How our editors rate credit cards


Editorial Note: Credit Karma receives compensation from third-party advertisers, but that doesn’t affect our editors' opinions. Our marketing partners don’t review, approve or endorse our editorial content. It’s accurate to the best of our knowledge when posted. Read our Editorial Guidelines to learn more about our team.
Advertiser Disclosure

We think it's important for you to understand how we make money. It's pretty simple, actually. The offers for financial products you see on our platform come from companies who pay us. The money we make helps us give you access to free credit scores and reports and helps us create our other great tools and educational materials.

Compensation may factor into how and where products appear on our platform (and in what order). But since we generally make money when you find an offer you like and get, we try to show you offers we think are a good match for you. That's why we provide features like your Approval Odds and savings estimates.

Of course, the offers on our platform don't represent all financial products out there, but our goal is to show you as many great options as we can.

When you’re looking for a new credit card, we know it can help to get a clear recommendation.

While there’s no substitute for the depth of a full credit card review, some readers prefer to start with the simplicity of a rating. To help with that process, Credit Karma’s editorial team rates cards on a five-star scale, with five being the best possible rating.

Our scoring system is not one-size-fits-all. It covers seven categories of consumer credit cards: secured, beginner, student, low interest, cash back, premium and travel cards. We rate each card relative to the other cards in its category, as different types of credit cards can have different intended uses. A five-star cash back card, for example, may not be the best option if you’re looking for a card with a low interest rate. And while we reviewed a number of consumer credit cards, we haven’t looked at every card on the market.

These ratings reflect what our editorial team considers most important for each type of card. We do our best to ensure that our rankings reflect the needs of a wide audience, but not every highly rated card will meet everyone’s individual needs.

Here’s what we considered when we defined each card category and an idea of how we assess value within each.



How we created our ratings system

Our ratings assess each card’s value in only one category, not across the board. We define each category based on certain card attributes and features, and most cards fall clearly into one category.

Sometimes a card has qualities of multiple categories (maybe it has both cash back and low-interest features). When that’s the case, we consider what we think are the card’s most-important features and use our best discretion to decide on one category. When you see one of these ratings, keep in mind that it might not fully address your intended use for the card.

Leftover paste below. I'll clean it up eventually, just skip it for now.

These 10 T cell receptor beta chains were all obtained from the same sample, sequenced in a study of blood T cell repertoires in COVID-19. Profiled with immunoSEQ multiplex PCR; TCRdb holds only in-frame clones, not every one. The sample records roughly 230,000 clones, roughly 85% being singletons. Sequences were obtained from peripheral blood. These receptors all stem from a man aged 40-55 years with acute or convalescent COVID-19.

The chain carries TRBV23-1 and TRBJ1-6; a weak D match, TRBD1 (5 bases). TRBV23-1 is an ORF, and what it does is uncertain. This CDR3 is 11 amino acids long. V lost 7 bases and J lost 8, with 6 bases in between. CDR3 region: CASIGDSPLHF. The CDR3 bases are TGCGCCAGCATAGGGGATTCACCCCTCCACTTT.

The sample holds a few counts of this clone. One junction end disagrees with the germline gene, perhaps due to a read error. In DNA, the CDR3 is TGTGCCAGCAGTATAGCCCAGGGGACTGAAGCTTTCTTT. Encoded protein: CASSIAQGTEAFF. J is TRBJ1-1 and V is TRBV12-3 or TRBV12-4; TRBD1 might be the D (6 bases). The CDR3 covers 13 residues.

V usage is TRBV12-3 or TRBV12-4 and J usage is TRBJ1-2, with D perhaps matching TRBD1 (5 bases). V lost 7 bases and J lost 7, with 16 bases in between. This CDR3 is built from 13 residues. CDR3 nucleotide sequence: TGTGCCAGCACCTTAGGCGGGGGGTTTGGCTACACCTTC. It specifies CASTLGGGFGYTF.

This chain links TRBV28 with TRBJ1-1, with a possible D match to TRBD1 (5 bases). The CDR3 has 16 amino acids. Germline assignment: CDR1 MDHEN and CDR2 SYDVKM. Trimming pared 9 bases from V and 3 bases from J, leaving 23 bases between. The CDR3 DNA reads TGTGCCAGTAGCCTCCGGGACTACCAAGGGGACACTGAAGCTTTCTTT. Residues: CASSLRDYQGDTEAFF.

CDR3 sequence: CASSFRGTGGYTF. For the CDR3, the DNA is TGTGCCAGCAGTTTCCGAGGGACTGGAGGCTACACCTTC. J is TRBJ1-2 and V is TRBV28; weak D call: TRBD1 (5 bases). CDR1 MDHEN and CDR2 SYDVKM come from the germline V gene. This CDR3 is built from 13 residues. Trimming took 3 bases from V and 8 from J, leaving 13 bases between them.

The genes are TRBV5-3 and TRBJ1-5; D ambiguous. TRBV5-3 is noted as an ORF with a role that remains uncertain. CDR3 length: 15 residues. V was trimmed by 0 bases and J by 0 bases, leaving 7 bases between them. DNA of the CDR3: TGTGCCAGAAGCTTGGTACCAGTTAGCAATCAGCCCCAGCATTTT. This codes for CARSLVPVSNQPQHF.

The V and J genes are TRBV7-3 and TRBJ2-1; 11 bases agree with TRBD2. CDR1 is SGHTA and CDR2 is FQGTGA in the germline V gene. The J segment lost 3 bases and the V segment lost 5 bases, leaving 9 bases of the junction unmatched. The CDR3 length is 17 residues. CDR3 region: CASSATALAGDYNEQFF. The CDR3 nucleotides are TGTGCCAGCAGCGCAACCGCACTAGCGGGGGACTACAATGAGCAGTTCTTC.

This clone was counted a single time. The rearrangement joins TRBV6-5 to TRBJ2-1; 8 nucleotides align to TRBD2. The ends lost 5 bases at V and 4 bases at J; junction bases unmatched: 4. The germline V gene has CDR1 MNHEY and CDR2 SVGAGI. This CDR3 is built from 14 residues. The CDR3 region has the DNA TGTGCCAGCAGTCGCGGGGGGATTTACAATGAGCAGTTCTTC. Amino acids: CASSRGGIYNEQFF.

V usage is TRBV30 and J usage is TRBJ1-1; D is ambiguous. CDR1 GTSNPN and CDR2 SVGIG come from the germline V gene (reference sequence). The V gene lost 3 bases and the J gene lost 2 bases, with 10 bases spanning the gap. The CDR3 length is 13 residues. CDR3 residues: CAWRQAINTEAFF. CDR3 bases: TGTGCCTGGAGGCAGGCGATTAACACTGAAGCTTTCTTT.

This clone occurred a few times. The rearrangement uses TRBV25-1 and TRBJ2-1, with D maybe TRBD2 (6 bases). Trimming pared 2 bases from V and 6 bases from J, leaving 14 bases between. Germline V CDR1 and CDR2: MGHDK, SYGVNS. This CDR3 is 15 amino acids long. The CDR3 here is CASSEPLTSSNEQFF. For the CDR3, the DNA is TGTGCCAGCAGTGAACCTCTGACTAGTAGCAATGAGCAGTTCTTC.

Here’s how we define our categories.

  • Secured cards require a security deposit to open and are usually marketed toward people who want to build their credit.
  • Beginner cards are also geared toward people looking to build credit, but they don’t require a security deposit.
  • Student cards are specially marketed to students and may feature more-valuable rewards programs than other beginner cards.
  • Low-interest cards feature low introductory APR offers or low regular APRs (depending on your credit) for balance transfers and/or purchases.
  • Cash back cards offer rewards that are either most valuable when redeemed as cash back or advertise cash back redemptions as one of their main features. Depending on the card, redemptions can take multiple forms, like statement credits, bank deposits or regular checks.
  • Premium cards offer luxury perks or rewards-earning opportunities at an annual fee of $195 or more.
  • Travel cards give consumers the ability to earn points or discounts that can be redeemed for airfare, hotel stays or other travel benefits. They advertise travel redemptions as a primary use for rewards points, and their annual fees are under $195.

After deciding on our categories, we identified the factors that we think are most important to determining the overall value of each type of card. We then set weightings for each of those factors.

Keep in mind, the factors we consider for each category may change if we think they no longer capture the range of options available to consumers.

How to use these ratings

A rating is only intended to serve as a high-level impression of a credit card. When considering which card is best for you, it’s crucial to read more about each card’s specifics from other sources as well, such as our editorial reviews, cardholder reviews and other information from promotional pages and official card agreements.